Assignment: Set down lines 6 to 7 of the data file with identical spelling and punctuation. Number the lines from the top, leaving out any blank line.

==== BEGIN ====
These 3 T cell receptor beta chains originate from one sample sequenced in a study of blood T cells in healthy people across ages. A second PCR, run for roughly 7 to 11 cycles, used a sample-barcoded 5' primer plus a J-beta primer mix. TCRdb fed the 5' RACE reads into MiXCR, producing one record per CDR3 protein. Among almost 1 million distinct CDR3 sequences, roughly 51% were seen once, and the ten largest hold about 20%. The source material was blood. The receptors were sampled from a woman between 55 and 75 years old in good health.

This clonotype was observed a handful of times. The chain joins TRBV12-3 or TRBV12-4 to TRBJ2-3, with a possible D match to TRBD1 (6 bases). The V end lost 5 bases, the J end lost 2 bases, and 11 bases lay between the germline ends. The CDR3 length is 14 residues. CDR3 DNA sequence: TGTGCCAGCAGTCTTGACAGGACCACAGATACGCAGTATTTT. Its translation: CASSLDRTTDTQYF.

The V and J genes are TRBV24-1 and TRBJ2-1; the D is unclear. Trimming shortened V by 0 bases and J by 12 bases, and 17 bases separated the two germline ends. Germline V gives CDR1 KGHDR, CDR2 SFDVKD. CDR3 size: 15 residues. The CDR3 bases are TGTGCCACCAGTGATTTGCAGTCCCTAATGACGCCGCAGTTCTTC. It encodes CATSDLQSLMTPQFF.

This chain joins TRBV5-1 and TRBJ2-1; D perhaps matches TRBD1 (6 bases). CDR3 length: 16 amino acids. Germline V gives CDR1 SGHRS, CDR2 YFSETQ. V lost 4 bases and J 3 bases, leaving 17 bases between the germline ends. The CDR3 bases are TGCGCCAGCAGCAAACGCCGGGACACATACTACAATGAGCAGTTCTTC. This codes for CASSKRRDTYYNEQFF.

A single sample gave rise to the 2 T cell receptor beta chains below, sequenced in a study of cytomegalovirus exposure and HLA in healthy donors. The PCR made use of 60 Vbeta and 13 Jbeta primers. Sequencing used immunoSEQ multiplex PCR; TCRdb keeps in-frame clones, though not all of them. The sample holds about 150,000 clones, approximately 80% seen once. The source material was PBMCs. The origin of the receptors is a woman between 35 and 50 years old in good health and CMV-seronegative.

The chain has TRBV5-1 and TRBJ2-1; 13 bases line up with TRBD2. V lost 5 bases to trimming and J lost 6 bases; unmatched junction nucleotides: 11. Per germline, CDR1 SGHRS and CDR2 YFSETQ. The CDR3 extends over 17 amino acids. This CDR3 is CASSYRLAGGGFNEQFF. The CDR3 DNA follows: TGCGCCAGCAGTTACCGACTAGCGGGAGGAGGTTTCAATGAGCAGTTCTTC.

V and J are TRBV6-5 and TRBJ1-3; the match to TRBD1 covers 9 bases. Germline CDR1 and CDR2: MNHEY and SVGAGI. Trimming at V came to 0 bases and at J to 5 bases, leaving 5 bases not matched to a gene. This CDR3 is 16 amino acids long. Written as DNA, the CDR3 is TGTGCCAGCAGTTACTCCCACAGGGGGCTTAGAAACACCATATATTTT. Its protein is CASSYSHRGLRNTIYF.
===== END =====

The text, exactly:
The chain has TRBV5-1 and TRBJ2-1; 13 bases line up with TRBD2. V lost 5 bases to trimming and J lost 6 bases; unmatched junction nucleotides: 11. Per germline, CDR1 SGHRS and CDR2 YFSETQ. The CDR3 extends over 17 amino acids. This CDR3 is CASSYRLAGGGFNEQFF. The CDR3 DNA follows: TGCGCCAGCAGTTACCGACTAGCGGGAGGAGGTTTCAATGAGCAGTTCTTC.

V and J are TRBV6-5 and TRBJ1-3; the match to TRBD1 covers 9 bases. Germline CDR1 and CDR2: MNHEY and SVGAGI. Trimming at V came to 0 bases and at J to 5 bases, leaving 5 bases not matched to a gene. This CDR3 is 16 amino acids long. Written as DNA, the CDR3 is TGTGCCAGCAGTTACTCCCACAGGGGGCTTAGAAACACCATATATTTT. Its protein is CASSYSHRGLRNTIYF.